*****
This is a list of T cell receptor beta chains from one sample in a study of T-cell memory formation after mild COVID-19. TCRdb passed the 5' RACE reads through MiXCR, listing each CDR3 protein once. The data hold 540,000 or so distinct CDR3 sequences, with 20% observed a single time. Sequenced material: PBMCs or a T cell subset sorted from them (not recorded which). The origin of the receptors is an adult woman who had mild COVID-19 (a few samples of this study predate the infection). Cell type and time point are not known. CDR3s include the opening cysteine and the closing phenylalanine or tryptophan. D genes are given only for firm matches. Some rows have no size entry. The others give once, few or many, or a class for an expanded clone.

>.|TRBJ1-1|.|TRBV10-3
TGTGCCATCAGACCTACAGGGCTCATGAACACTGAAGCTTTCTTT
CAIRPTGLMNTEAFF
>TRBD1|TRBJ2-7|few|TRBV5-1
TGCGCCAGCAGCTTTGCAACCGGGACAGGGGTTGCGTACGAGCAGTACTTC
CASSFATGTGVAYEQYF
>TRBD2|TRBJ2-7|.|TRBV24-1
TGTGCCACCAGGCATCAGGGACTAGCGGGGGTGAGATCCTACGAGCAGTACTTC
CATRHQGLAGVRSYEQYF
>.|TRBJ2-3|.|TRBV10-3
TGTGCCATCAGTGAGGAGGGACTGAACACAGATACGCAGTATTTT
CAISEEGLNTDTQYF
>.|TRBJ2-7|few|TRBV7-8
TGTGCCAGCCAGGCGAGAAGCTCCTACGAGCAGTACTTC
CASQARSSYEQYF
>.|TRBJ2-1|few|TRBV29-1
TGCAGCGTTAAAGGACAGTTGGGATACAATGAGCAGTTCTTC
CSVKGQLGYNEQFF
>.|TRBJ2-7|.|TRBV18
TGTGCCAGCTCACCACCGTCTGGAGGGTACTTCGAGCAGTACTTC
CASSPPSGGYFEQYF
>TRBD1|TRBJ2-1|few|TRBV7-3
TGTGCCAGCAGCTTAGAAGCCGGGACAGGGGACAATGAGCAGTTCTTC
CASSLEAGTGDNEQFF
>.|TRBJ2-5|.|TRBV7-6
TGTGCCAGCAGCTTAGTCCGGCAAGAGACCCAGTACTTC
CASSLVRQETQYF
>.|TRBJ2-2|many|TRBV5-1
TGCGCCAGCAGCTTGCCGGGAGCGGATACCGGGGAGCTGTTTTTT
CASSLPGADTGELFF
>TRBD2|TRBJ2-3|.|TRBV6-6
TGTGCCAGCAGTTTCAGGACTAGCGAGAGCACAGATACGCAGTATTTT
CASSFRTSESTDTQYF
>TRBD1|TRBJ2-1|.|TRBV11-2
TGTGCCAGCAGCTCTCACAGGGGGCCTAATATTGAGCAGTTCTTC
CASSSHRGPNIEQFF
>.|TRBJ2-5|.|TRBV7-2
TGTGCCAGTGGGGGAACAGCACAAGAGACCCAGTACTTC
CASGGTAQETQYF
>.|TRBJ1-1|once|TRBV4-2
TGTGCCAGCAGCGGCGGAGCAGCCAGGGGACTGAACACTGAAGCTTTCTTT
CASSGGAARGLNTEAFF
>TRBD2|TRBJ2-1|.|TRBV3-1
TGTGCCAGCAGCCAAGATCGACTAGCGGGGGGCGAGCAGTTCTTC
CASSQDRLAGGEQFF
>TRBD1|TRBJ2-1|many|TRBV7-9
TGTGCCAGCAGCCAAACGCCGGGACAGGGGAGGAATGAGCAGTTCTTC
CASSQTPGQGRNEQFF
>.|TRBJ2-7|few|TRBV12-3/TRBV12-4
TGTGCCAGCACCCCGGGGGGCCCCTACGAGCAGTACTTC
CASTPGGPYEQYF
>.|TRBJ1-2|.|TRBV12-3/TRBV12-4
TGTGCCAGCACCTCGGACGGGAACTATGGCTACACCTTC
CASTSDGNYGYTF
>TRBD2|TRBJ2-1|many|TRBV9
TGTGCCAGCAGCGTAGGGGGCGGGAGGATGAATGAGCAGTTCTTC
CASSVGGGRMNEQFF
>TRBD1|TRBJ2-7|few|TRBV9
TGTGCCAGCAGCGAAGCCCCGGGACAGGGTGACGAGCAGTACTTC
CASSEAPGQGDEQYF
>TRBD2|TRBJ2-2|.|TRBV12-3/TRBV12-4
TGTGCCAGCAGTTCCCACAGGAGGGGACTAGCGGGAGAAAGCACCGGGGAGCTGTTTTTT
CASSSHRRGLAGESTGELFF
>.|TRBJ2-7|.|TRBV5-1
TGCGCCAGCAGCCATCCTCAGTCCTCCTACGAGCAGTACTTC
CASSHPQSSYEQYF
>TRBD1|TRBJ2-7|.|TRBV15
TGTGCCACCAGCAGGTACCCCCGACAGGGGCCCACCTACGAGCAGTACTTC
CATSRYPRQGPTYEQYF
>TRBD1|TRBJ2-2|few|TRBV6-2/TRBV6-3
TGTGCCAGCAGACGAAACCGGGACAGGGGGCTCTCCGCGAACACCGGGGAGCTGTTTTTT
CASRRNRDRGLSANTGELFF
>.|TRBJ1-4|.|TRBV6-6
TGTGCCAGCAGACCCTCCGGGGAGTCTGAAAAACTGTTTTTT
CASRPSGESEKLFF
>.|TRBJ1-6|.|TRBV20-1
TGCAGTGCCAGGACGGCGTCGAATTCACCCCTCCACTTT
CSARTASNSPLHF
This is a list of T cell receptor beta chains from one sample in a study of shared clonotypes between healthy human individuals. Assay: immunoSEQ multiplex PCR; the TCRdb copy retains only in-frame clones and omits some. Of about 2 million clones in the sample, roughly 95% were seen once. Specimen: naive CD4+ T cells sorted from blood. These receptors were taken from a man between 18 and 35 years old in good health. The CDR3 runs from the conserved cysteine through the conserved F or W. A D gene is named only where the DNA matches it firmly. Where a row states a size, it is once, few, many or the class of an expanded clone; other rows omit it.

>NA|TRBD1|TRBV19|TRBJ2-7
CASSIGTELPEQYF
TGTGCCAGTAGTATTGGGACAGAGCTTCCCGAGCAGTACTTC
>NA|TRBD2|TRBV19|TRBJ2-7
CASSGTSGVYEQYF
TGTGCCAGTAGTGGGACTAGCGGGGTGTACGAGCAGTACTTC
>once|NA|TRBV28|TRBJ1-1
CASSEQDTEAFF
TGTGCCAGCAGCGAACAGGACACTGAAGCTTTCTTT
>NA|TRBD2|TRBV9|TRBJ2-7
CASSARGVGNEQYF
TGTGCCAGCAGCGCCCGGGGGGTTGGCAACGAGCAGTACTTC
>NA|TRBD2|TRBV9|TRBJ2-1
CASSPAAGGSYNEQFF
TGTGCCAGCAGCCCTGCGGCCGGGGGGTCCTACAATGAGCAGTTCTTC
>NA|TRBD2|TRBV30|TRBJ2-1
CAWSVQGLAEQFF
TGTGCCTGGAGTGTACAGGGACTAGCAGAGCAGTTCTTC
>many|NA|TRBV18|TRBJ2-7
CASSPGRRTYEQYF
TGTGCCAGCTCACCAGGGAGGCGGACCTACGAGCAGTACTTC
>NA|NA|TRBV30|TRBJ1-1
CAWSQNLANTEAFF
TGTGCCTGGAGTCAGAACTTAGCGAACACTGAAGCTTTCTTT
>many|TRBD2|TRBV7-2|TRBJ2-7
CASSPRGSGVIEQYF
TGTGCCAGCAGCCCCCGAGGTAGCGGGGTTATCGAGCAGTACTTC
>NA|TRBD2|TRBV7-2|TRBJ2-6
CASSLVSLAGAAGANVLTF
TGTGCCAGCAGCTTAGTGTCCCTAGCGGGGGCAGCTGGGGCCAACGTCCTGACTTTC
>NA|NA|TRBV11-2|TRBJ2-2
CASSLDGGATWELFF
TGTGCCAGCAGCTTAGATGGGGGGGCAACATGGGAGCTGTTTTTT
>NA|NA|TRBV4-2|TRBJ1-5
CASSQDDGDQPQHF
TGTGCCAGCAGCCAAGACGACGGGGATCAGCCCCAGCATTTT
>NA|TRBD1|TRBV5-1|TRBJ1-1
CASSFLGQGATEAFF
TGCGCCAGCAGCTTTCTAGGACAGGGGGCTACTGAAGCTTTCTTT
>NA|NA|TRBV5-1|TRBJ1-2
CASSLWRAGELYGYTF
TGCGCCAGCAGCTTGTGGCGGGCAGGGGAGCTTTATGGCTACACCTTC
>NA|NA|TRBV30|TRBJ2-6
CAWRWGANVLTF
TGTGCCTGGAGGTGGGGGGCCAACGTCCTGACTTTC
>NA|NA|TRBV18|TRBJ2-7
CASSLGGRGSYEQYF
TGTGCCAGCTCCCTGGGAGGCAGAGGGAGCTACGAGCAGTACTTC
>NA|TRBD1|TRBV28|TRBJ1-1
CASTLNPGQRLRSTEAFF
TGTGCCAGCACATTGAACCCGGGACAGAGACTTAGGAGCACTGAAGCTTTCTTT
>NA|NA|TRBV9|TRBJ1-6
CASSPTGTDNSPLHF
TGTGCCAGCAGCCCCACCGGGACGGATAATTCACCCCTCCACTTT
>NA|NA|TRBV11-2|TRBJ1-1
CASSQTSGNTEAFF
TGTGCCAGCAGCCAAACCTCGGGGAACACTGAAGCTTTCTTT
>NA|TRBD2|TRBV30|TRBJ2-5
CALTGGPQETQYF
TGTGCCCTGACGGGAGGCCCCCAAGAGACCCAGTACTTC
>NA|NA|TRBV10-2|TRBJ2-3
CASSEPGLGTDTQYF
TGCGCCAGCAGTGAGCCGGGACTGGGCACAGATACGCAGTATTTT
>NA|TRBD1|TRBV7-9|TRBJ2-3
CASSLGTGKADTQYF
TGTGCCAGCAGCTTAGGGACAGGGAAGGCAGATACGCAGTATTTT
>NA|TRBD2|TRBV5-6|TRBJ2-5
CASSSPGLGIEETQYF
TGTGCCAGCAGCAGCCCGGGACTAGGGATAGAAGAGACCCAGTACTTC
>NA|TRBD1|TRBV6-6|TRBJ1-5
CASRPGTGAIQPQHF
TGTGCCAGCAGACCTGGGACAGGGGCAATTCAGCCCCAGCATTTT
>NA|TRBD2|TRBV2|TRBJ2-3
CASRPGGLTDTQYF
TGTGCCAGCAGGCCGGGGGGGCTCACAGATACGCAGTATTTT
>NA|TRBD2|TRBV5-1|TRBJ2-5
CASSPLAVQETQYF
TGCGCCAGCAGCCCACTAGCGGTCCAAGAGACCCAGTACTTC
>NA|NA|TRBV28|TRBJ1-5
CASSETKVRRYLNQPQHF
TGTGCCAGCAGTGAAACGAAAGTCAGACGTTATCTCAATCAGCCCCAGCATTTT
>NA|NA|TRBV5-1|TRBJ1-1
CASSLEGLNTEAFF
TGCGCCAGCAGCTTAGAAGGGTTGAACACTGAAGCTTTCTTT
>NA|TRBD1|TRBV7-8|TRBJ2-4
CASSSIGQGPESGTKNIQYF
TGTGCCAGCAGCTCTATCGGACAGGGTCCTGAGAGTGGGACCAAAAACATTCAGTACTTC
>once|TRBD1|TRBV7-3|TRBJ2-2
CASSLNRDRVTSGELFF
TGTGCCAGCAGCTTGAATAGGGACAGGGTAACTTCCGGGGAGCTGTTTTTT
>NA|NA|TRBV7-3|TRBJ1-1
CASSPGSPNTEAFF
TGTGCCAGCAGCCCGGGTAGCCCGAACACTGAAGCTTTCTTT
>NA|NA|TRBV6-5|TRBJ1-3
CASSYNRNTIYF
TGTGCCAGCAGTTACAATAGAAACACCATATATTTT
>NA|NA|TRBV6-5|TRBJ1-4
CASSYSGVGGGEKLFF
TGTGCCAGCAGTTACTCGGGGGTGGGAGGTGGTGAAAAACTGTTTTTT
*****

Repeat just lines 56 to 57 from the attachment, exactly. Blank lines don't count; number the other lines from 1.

>TRBD2|TRBJ2-1|many|TRBV9
TGTGCCAGCAGCGTAGGGGGCGGGAGGATGAATGAGCAGTTCTTC